In sum, there is only ultimately only one possible group of victims here–the friends, family, and supporters of Fred Phelps. Consequently, it is only possible for us to do harm when we express joy at his death if we have reasons to believe that the friends, family, and supporters of Fred Phelps will hear about what we have said and be offended or hurt as a result.

In most cases, no one who might be harmed by our joy will ever come into contact with it. This certainly rules out thought crime–it’s okay to think “good riddance”, because no one who might be harmed will hear us think that. It’s also certainly okay to express our joy to others in situations in which we can be reasonably confident that no one who liked Fred Phelps is present or will hear of it.

But what about those people who not only want to be happy that Fred Phelps is dead in their heads and in conversations with their like-minded friends and family, but who wish to stick it in the faces of all of Phelps’ supporters? What about Labour supporters who wanted to parade their joy at Thatcher’s death in front of the noses of British conservatives?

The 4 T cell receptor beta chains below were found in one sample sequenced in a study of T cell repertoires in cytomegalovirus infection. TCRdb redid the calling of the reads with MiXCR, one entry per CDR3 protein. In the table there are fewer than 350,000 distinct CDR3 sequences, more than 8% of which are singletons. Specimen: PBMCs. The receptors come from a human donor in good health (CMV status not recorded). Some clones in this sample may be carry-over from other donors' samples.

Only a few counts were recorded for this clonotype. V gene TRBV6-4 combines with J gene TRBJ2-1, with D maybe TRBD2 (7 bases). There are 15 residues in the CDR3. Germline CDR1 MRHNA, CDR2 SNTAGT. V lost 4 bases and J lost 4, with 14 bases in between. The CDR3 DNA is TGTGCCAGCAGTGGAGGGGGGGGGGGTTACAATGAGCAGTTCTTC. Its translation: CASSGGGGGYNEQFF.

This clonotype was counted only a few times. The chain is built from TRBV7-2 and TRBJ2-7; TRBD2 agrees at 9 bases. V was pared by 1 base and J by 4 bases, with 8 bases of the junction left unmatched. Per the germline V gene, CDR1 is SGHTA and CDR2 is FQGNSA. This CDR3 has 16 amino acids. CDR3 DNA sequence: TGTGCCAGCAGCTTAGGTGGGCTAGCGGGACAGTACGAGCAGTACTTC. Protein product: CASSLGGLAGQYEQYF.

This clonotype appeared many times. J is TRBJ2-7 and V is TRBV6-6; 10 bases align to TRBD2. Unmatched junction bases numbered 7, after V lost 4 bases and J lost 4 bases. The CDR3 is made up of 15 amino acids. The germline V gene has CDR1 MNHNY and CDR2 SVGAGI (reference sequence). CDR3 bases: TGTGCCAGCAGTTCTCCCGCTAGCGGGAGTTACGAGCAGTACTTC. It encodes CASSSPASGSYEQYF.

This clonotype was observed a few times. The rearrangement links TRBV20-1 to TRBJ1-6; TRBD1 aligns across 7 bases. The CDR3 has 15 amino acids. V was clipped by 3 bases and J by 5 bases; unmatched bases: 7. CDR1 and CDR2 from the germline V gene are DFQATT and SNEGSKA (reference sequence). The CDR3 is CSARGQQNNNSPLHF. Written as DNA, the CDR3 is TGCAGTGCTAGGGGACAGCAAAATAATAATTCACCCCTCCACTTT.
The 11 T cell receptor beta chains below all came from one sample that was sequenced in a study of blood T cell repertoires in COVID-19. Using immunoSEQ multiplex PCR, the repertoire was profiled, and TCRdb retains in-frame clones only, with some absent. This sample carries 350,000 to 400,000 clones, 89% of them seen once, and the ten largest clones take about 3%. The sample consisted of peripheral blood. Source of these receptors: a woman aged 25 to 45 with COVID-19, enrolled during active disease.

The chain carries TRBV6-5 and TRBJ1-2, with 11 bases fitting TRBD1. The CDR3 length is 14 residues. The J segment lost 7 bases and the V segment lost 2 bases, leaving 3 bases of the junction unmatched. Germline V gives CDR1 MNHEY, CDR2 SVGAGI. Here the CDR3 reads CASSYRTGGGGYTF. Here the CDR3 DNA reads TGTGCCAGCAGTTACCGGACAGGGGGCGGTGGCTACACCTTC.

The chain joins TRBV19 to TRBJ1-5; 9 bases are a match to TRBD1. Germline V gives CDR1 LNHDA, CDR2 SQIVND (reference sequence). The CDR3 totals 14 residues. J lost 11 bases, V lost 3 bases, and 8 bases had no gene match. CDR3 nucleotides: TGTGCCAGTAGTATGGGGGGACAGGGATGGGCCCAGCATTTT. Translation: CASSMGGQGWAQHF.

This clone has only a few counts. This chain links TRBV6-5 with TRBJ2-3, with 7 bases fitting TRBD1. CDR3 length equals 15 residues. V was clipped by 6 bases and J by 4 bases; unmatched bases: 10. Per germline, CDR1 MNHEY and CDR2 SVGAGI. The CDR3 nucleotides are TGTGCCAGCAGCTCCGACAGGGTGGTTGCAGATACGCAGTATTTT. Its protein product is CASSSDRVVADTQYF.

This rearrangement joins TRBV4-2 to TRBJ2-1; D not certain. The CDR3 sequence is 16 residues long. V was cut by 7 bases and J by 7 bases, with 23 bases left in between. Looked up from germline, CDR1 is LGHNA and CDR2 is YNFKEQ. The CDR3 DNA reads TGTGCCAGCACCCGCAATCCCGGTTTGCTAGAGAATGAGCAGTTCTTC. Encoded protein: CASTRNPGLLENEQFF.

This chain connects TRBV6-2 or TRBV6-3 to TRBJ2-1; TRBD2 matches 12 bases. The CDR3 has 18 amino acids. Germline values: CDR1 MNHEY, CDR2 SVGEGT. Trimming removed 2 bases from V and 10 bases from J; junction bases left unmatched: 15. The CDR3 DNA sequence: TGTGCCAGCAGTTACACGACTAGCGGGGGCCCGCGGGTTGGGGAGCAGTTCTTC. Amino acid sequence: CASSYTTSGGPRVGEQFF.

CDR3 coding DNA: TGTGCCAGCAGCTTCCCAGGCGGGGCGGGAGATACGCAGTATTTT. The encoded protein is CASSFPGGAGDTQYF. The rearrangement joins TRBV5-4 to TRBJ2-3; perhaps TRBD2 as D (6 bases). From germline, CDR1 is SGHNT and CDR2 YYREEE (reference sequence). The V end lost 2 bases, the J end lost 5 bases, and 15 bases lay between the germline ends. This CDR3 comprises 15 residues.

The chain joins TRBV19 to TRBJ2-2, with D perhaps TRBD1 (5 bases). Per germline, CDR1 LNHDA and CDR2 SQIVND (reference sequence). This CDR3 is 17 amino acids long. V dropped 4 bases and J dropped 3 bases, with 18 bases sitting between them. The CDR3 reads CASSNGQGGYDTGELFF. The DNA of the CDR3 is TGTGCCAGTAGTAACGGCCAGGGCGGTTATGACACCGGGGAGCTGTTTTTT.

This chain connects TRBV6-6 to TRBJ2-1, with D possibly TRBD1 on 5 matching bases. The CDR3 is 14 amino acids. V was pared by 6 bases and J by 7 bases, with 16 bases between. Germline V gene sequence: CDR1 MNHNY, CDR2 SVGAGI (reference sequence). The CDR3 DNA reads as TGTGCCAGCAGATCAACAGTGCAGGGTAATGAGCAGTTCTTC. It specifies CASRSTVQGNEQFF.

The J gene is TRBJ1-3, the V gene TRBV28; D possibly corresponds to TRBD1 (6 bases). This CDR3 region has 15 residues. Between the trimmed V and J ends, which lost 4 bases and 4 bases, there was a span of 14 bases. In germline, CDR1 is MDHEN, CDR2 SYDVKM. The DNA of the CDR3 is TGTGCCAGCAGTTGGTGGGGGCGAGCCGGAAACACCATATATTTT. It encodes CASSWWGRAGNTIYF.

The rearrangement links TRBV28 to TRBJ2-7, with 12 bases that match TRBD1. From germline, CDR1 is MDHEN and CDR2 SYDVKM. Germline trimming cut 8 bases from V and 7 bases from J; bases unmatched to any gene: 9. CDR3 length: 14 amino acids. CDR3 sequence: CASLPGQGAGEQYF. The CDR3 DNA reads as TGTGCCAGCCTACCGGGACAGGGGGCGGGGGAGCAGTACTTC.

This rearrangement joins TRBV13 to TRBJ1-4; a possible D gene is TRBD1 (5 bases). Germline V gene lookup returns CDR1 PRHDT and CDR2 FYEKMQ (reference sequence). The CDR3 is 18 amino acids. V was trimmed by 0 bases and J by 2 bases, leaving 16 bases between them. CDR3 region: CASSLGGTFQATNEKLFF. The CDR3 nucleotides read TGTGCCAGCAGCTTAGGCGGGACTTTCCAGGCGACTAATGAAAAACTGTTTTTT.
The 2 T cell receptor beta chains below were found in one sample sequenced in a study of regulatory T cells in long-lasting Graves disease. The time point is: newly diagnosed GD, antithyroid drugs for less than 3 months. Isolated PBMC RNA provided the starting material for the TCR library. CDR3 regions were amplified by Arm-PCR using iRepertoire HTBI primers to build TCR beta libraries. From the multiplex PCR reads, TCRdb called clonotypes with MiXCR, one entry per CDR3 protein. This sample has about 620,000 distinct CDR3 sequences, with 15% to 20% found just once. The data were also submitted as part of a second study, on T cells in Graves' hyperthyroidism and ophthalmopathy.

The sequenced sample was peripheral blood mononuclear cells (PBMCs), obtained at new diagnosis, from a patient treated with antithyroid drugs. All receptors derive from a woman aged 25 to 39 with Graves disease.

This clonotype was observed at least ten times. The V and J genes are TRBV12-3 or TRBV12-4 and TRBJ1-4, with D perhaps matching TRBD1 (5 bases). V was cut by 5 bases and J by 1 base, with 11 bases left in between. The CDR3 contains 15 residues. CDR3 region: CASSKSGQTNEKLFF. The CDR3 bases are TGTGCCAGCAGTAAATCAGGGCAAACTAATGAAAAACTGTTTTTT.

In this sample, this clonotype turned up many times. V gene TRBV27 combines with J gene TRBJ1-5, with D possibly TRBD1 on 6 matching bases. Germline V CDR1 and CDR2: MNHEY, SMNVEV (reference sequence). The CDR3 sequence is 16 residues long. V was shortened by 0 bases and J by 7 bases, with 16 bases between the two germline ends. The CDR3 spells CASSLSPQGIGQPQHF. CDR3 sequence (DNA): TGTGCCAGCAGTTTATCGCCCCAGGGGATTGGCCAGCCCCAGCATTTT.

In these cases, our joy will certainly do some harm, but that may not be everything it does. Even Fred Phelps’ own policy of picketing the funerals of dead soldiers has some countervailing positive features, and it is for this reason that our society often allows repugnant pickets. In On Liberty, John Stuart Mill makes a stellar case for the benefits of offensive speech. There are two big reasons worth picking out for having speech that harms people:

  1. Uncertainty–there is always a chance, however small, that we may be mistaken and the repugnant view may prove true either in whole or in part. Even if it is not wholly true or even true on balance, there may be an element of truth to it.
  2. Dead Dogmas–even if the repugnant view is totally false, confronting it forces us to defend our own legitimate beliefs, and in the act of defending our beliefs we ensure that we hold them thoughtfully and not dogmatically.